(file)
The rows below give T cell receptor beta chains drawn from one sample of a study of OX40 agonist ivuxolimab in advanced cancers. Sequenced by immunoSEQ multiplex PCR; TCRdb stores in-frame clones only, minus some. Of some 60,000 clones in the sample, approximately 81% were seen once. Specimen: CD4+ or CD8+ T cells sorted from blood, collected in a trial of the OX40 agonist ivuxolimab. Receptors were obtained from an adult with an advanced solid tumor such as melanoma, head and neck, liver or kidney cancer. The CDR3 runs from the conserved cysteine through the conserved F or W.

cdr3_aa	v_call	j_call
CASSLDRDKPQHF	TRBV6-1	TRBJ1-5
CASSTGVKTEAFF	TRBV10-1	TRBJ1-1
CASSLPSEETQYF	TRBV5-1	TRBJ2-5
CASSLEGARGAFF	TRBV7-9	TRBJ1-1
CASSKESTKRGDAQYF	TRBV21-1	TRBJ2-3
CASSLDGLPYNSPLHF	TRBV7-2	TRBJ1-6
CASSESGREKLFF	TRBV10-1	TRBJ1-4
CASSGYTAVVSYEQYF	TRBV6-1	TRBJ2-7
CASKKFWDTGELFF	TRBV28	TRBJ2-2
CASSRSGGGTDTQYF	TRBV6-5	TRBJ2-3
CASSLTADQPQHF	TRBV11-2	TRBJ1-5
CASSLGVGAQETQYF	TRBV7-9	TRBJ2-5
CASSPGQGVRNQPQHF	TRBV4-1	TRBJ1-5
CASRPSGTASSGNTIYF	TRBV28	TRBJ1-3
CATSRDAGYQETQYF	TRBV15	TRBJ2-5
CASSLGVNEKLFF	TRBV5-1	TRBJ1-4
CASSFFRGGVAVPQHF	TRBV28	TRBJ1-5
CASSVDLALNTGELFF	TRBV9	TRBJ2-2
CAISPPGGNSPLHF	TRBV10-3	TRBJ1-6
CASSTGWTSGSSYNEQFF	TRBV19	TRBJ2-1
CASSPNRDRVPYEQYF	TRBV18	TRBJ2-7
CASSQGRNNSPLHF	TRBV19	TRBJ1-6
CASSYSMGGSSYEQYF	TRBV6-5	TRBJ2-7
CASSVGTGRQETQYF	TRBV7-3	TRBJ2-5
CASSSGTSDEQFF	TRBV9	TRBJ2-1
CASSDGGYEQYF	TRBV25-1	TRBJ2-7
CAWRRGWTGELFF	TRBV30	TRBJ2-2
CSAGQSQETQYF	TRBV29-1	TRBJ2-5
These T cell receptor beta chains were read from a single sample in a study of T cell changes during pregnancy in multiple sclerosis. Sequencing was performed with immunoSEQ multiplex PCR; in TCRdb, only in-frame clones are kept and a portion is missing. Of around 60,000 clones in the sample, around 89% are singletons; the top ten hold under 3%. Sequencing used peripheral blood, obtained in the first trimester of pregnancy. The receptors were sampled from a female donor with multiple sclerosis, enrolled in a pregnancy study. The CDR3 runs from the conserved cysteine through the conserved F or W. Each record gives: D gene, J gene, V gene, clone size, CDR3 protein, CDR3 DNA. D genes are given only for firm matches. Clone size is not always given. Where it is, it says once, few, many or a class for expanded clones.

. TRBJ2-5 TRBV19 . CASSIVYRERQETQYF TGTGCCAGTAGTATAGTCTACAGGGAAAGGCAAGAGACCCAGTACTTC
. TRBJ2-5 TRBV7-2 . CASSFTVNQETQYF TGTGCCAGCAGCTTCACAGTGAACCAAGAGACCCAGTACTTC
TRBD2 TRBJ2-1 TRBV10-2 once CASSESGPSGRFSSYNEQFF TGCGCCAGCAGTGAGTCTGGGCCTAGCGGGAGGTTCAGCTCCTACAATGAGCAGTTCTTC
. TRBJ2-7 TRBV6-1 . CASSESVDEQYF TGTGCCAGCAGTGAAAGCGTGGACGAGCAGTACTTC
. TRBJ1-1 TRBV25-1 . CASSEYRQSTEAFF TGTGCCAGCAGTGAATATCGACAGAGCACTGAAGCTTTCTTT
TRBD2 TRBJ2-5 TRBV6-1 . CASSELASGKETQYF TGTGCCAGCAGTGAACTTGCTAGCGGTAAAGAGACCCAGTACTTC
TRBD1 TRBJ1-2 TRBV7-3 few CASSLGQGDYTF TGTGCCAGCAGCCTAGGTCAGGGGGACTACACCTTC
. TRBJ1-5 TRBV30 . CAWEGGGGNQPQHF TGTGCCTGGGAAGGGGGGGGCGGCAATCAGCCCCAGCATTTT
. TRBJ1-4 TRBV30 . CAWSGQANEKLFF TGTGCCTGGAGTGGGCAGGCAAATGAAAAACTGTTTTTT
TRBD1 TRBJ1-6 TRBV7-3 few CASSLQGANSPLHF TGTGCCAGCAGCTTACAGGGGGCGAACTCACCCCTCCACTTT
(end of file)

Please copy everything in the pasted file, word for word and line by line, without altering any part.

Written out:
The rows below give T cell receptor beta chains drawn from one sample of a study of OX40 agonist ivuxolimab in advanced cancers. Sequenced by immunoSEQ multiplex PCR; TCRdb stores in-frame clones only, minus some. Of some 60,000 clones in the sample, approximately 81% were seen once. Specimen: CD4+ or CD8+ T cells sorted from blood, collected in a trial of the OX40 agonist ivuxolimab. Receptors were obtained from an adult with an advanced solid tumor such as melanoma, head and neck, liver or kidney cancer. The CDR3 runs from the conserved cysteine through the conserved F or W.

cdr3_aa	v_call	j_call
CASSLDRDKPQHF	TRBV6-1	TRBJ1-5
CASSTGVKTEAFF	TRBV10-1	TRBJ1-1
CASSLPSEETQYF	TRBV5-1	TRBJ2-5
CASSLEGARGAFF	TRBV7-9	TRBJ1-1
CASSKESTKRGDAQYF	TRBV21-1	TRBJ2-3
CASSLDGLPYNSPLHF	TRBV7-2	TRBJ1-6
CASSESGREKLFF	TRBV10-1	TRBJ1-4
CASSGYTAVVSYEQYF	TRBV6-1	TRBJ2-7
CASKKFWDTGELFF	TRBV28	TRBJ2-2
CASSRSGGGTDTQYF	TRBV6-5	TRBJ2-3
CASSLTADQPQHF	TRBV11-2	TRBJ1-5
CASSLGVGAQETQYF	TRBV7-9	TRBJ2-5
CASSPGQGVRNQPQHF	TRBV4-1	TRBJ1-5
CASRPSGTASSGNTIYF	TRBV28	TRBJ1-3
CATSRDAGYQETQYF	TRBV15	TRBJ2-5
CASSLGVNEKLFF	TRBV5-1	TRBJ1-4
CASSFFRGGVAVPQHF	TRBV28	TRBJ1-5
CASSVDLALNTGELFF	TRBV9	TRBJ2-2
CAISPPGGNSPLHF	TRBV10-3	TRBJ1-6
CASSTGWTSGSSYNEQFF	TRBV19	TRBJ2-1
CASSPNRDRVPYEQYF	TRBV18	TRBJ2-7
CASSQGRNNSPLHF	TRBV19	TRBJ1-6
CASSYSMGGSSYEQYF	TRBV6-5	TRBJ2-7
CASSVGTGRQETQYF	TRBV7-3	TRBJ2-5
CASSSGTSDEQFF	TRBV9	TRBJ2-1
CASSDGGYEQYF	TRBV25-1	TRBJ2-7
CAWRRGWTGELFF	TRBV30	TRBJ2-2
CSAGQSQETQYF	TRBV29-1	TRBJ2-5
These T cell receptor beta chains were read from a single sample in a study of T cell changes during pregnancy in multiple sclerosis. Sequencing was performed with immunoSEQ multiplex PCR; in TCRdb, only in-frame clones are kept and a portion is missing. Of around 60,000 clones in the sample, around 89% are singletons; the top ten hold under 3%. Sequencing used peripheral blood, obtained in the first trimester of pregnancy. The receptors were sampled from a female donor with multiple sclerosis, enrolled in a pregnancy study. The CDR3 runs from the conserved cysteine through the conserved F or W. Each record gives: D gene, J gene, V gene, clone size, CDR3 protein, CDR3 DNA. D genes are given only for firm matches. Clone size is not always given. Where it is, it says once, few, many or a class for expanded clones.

. TRBJ2-5 TRBV19 . CASSIVYRERQETQYF TGTGCCAGTAGTATAGTCTACAGGGAAAGGCAAGAGACCCAGTACTTC
. TRBJ2-5 TRBV7-2 . CASSFTVNQETQYF TGTGCCAGCAGCTTCACAGTGAACCAAGAGACCCAGTACTTC
TRBD2 TRBJ2-1 TRBV10-2 once CASSESGPSGRFSSYNEQFF TGCGCCAGCAGTGAGTCTGGGCCTAGCGGGAGGTTCAGCTCCTACAATGAGCAGTTCTTC
. TRBJ2-7 TRBV6-1 . CASSESVDEQYF TGTGCCAGCAGTGAAAGCGTGGACGAGCAGTACTTC
. TRBJ1-1 TRBV25-1 . CASSEYRQSTEAFF TGTGCCAGCAGTGAATATCGACAGAGCACTGAAGCTTTCTTT
TRBD2 TRBJ2-5 TRBV6-1 . CASSELASGKETQYF TGTGCCAGCAGTGAACTTGCTAGCGGTAAAGAGACCCAGTACTTC
TRBD1 TRBJ1-2 TRBV7-3 few CASSLGQGDYTF TGTGCCAGCAGCCTAGGTCAGGGGGACTACACCTTC
. TRBJ1-5 TRBV30 . CAWEGGGGNQPQHF TGTGCCTGGGAAGGGGGGGGCGGCAATCAGCCCCAGCATTTT
. TRBJ1-4 TRBV30 . CAWSGQANEKLFF TGTGCCTGGAGTGGGCAGGCAAATGAAAAACTGTTTTTT
TRBD1 TRBJ1-6 TRBV7-3 few CASSLQGANSPLHF TGTGCCAGCAGCTTACAGGGGGCGAACTCACCCCTCCACTTT